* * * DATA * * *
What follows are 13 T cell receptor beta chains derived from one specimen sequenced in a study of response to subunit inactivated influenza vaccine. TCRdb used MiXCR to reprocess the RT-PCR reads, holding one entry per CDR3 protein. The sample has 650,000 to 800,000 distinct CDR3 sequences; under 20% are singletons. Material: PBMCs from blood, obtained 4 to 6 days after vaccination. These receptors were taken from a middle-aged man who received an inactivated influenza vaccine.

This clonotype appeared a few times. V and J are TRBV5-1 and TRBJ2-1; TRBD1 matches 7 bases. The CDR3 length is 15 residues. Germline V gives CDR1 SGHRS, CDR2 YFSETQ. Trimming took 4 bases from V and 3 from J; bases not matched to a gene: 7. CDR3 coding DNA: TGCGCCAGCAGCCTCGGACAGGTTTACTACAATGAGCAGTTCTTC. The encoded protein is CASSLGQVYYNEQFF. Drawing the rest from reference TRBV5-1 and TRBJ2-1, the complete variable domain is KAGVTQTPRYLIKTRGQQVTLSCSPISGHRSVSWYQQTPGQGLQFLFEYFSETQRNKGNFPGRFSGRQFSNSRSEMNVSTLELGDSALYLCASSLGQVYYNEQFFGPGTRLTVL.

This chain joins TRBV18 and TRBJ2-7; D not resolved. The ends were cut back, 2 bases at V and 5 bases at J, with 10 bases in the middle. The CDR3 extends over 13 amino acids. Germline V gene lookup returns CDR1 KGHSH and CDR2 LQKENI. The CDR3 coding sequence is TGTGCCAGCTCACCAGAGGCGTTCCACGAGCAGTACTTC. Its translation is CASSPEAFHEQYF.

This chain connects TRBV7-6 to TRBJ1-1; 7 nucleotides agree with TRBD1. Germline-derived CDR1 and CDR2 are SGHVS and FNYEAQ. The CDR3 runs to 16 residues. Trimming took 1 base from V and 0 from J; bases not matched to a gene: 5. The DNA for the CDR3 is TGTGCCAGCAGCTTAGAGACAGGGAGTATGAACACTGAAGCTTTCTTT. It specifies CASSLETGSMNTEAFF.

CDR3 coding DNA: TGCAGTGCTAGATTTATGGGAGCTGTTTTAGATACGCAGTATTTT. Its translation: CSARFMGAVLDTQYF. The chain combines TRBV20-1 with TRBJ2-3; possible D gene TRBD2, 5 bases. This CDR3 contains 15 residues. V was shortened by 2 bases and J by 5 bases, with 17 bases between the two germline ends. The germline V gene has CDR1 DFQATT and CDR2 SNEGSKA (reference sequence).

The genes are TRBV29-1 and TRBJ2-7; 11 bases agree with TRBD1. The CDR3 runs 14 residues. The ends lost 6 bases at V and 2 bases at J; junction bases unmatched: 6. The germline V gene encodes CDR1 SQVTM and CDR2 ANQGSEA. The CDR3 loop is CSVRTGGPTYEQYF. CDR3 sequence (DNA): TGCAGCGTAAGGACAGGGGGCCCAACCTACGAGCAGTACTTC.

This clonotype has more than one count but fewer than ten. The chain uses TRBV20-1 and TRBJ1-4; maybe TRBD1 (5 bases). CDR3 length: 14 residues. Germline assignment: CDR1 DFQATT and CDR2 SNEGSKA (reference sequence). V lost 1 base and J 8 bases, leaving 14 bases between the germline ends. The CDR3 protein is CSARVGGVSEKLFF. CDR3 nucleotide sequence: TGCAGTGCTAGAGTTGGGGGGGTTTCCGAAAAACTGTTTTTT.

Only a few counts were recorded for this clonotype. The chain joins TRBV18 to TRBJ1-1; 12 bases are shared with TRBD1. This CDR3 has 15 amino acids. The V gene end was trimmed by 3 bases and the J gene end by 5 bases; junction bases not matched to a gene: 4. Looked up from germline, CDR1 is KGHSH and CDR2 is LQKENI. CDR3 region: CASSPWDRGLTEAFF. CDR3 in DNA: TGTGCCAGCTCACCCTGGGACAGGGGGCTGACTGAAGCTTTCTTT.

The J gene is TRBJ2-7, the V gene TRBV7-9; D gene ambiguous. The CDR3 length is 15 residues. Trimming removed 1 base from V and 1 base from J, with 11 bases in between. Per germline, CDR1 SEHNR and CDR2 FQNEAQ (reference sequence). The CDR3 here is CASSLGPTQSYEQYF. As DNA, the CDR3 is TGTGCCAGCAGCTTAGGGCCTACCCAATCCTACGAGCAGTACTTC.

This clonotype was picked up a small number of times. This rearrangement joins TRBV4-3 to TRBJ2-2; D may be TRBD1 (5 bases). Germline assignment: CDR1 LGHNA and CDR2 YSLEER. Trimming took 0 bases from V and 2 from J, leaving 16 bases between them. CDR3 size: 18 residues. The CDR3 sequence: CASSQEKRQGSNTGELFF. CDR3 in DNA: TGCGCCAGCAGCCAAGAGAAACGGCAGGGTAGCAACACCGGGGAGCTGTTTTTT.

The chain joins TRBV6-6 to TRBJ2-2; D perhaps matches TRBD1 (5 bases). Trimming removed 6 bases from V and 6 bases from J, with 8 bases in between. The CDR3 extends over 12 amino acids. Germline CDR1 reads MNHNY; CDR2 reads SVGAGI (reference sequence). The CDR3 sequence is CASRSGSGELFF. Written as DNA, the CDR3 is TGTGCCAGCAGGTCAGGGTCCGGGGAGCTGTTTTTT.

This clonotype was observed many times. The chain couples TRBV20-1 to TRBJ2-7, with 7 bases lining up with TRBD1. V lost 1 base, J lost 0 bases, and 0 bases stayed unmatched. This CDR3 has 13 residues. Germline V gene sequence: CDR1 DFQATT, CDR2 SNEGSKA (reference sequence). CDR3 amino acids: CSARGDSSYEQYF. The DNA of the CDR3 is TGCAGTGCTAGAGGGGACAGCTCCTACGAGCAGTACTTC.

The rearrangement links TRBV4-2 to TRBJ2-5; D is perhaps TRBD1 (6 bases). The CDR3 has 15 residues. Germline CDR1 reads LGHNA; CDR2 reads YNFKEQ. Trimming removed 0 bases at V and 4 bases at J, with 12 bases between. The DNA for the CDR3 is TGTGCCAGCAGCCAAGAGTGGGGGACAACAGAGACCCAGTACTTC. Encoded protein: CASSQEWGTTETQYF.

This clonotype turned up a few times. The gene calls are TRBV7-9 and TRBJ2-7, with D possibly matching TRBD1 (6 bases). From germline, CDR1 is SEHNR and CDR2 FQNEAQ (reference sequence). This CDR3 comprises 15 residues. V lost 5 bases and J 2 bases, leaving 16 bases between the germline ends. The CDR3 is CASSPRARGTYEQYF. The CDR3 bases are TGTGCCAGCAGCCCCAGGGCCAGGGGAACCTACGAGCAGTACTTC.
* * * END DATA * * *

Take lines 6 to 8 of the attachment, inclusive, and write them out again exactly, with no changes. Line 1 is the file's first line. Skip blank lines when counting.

The genes are TRBV29-1 and TRBJ2-7; 11 bases agree with TRBD1. The CDR3 runs 14 residues. The ends lost 6 bases at V and 2 bases at J; junction bases unmatched: 6. The germline V gene encodes CDR1 SQVTM and CDR2 ANQGSEA. The CDR3 loop is CSVRTGGPTYEQYF. CDR3 sequence (DNA): TGCAGCGTAAGGACAGGGGGCCCAACCTACGAGCAGTACTTC.

This clonotype has more than one count but fewer than ten. The chain uses TRBV20-1 and TRBJ1-4; maybe TRBD1 (5 bases). CDR3 length: 14 residues. Germline assignment: CDR1 DFQATT and CDR2 SNEGSKA (reference sequence). V lost 1 base and J 8 bases, leaving 14 bases between the germline ends. The CDR3 protein is CSARVGGVSEKLFF. CDR3 nucleotide sequence: TGCAGTGCTAGAGTTGGGGGGGTTTCCGAAAAACTGTTTTTT.

Only a few counts were recorded for this clonotype. The chain joins TRBV18 to TRBJ1-1; 12 bases are shared with TRBD1. This CDR3 has 15 amino acids. The V gene end was trimmed by 3 bases and the J gene end by 5 bases; junction bases not matched to a gene: 4. Looked up from germline, CDR1 is KGHSH and CDR2 is LQKENI. CDR3 region: CASSPWDRGLTEAFF. CDR3 in DNA: TGTGCCAGCTCACCCTGGGACAGGGGGCTGACTGAAGCTTTCTTT.